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But I can’t shake the notion that this particular quote is just a bit dramatic, especially in comparison to the other quotes I read.  Why is looking beyond your pigments a bad thing?  I’m not overlooking your culture; if you celebrate one then I would be happy to share in the celebration.  I’m not ignoring your plight; if you’ve had one then educate me in it.  What I am doing is refusing to give you special treatment).  I don’t want you, or any other color, to think that you are “special” in any way.  Because, to me, you’re not.  You’re black.  So what?  I’m white.  So what?  I didn’t choose my race, so why hold it against me?  You didn’t choose your race, so why give you special attention where you didn’t earn it?  I care more about what you choose do with your time, your words, your mind and your heart.  Tell me how you spend your most valuable assets – don’t tell me that you get butthurt about someone forcing you to be more than just black.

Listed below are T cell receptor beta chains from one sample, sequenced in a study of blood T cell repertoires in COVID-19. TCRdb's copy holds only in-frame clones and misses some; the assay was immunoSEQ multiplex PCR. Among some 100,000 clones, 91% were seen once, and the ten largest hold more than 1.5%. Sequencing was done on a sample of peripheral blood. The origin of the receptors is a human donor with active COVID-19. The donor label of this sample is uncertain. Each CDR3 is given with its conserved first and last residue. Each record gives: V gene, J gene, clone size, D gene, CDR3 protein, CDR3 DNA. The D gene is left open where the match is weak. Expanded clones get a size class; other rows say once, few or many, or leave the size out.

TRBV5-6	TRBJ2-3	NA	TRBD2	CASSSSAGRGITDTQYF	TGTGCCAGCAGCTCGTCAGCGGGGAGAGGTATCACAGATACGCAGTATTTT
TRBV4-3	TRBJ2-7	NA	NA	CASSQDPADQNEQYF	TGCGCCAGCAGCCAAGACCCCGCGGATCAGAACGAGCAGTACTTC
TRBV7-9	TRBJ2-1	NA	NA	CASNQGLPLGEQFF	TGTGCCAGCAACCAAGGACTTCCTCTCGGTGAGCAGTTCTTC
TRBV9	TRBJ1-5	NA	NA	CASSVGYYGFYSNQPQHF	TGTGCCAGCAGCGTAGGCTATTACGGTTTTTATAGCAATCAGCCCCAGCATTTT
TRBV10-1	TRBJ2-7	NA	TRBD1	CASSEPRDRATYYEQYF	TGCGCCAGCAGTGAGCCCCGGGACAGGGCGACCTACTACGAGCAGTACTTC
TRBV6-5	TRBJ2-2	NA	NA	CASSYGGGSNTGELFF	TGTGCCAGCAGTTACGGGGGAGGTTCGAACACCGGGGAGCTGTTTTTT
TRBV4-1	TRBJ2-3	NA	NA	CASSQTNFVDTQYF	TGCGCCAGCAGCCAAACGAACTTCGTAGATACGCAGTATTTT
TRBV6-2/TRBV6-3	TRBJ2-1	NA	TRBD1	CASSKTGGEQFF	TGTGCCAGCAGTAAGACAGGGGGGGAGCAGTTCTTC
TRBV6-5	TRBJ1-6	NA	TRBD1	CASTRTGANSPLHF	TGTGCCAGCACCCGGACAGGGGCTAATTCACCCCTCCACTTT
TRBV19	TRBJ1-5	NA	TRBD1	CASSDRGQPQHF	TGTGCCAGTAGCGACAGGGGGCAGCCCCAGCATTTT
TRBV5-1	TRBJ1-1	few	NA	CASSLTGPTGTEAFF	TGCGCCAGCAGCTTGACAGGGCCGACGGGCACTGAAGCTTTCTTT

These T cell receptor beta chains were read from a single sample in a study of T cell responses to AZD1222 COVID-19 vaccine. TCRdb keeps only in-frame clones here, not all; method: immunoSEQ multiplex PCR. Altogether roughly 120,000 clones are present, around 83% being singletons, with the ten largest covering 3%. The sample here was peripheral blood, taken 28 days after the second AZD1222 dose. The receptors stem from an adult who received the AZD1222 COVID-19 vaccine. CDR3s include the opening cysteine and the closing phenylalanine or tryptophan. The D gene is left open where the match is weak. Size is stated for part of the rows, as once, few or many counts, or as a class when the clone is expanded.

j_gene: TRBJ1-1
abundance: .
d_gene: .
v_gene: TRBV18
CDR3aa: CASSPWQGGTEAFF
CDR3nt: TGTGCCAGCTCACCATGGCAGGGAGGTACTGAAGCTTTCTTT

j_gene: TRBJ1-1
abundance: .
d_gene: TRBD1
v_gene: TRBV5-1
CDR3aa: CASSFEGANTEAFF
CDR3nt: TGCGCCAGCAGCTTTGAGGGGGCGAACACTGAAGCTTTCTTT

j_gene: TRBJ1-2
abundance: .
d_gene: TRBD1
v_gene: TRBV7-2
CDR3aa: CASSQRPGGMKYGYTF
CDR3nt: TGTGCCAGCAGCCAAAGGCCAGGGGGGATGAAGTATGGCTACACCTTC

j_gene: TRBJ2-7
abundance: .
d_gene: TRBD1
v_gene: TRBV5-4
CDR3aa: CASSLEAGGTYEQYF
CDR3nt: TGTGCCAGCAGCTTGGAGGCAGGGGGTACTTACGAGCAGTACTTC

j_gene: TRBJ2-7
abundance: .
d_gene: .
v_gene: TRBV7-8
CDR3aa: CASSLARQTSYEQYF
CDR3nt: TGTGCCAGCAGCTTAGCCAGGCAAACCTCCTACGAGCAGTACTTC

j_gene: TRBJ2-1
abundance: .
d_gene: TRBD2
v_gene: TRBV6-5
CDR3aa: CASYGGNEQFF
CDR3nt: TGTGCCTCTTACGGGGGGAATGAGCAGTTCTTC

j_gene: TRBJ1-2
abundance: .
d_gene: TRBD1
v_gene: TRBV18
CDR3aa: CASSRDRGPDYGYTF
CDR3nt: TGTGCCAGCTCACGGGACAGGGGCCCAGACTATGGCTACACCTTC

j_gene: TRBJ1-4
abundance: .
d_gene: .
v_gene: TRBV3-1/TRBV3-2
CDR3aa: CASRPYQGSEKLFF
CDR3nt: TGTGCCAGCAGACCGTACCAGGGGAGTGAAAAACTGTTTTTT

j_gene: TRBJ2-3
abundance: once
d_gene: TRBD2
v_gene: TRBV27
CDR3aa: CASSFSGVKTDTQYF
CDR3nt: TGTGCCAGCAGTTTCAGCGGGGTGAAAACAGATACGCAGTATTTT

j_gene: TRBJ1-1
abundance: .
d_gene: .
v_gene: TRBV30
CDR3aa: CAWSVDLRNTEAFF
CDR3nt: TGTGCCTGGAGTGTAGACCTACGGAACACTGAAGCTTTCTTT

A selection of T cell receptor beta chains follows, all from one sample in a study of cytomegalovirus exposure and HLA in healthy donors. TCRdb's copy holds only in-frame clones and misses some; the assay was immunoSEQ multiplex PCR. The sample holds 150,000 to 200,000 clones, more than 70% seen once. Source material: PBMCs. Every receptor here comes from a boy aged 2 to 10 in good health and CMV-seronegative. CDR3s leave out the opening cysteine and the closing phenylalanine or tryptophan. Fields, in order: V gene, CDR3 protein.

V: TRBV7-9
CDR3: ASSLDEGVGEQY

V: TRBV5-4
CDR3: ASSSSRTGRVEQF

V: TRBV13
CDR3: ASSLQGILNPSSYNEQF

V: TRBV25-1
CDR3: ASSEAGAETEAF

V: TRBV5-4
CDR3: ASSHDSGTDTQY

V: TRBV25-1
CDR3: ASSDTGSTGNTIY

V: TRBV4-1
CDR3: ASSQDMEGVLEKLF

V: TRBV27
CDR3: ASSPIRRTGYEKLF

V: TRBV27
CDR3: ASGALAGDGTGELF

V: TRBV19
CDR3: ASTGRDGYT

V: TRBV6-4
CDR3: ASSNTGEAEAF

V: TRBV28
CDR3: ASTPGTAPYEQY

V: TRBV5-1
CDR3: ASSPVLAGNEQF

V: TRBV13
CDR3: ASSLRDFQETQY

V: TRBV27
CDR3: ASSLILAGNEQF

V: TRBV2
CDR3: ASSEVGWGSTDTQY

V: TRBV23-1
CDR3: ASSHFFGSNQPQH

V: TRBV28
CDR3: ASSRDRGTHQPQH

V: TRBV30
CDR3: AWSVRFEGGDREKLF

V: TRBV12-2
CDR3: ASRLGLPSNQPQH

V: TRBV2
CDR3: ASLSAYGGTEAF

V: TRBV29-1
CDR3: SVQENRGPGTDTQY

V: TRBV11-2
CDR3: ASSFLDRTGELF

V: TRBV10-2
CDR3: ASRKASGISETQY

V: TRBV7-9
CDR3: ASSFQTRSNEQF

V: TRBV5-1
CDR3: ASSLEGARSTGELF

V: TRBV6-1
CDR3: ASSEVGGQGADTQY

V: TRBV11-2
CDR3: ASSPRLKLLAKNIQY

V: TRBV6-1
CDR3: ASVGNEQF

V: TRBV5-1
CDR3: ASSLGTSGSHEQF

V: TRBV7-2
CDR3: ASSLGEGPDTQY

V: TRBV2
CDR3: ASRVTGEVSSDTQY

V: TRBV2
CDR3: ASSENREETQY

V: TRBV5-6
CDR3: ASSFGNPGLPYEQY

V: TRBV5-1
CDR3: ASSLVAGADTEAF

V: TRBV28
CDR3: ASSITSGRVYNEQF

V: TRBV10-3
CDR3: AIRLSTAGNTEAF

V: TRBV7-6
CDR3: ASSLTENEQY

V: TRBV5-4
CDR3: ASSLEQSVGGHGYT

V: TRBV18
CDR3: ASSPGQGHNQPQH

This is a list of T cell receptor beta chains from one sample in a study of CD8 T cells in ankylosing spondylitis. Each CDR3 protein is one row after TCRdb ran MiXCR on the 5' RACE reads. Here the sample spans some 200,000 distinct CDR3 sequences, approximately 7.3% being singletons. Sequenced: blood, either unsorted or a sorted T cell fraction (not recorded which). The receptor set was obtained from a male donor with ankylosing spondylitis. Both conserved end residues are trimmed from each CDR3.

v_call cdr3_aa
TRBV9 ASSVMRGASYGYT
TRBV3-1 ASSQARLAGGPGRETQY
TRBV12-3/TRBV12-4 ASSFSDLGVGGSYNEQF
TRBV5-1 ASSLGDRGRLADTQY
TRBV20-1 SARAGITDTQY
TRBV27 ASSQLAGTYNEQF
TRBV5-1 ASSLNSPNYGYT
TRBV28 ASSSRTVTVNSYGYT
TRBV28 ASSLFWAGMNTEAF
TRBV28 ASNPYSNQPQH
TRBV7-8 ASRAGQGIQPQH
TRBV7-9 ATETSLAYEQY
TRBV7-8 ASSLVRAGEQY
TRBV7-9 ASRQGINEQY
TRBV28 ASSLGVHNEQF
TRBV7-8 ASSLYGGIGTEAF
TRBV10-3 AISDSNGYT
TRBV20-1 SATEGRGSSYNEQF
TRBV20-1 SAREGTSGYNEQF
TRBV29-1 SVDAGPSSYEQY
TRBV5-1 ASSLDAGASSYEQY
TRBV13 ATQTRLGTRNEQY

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Be more than just a race.

I don’t see color, I see people.  And, ultimately, that may be the biggest issue.  Why is it necessary for me to see you as a black person?  Why can’t you just be human?  Why can’t I just be human?  Why do you care so much about race?  Why is my skin color so important to you?  Why is anyone’s skin color so important?  Is my hue going to dictate how you treat me?  Is my shade going to change how you view me?  If it isn’t, then I don’t understand why it’s important.  And, if it is, then you’re not the type of person I would want to associate with, anyways.

Perhaps, when all is said and done, I’m still suffering from ignorance.  I just don’t understand why there is such an emphasis on the race issue.  For me, there aren’t races, there are people.  This is a people issue.  So, people, if anyone has a cure for my ignorance; please step forward.  I’d like to be educated (it’s one of the reasons I’m going back to school – but not to Harvard).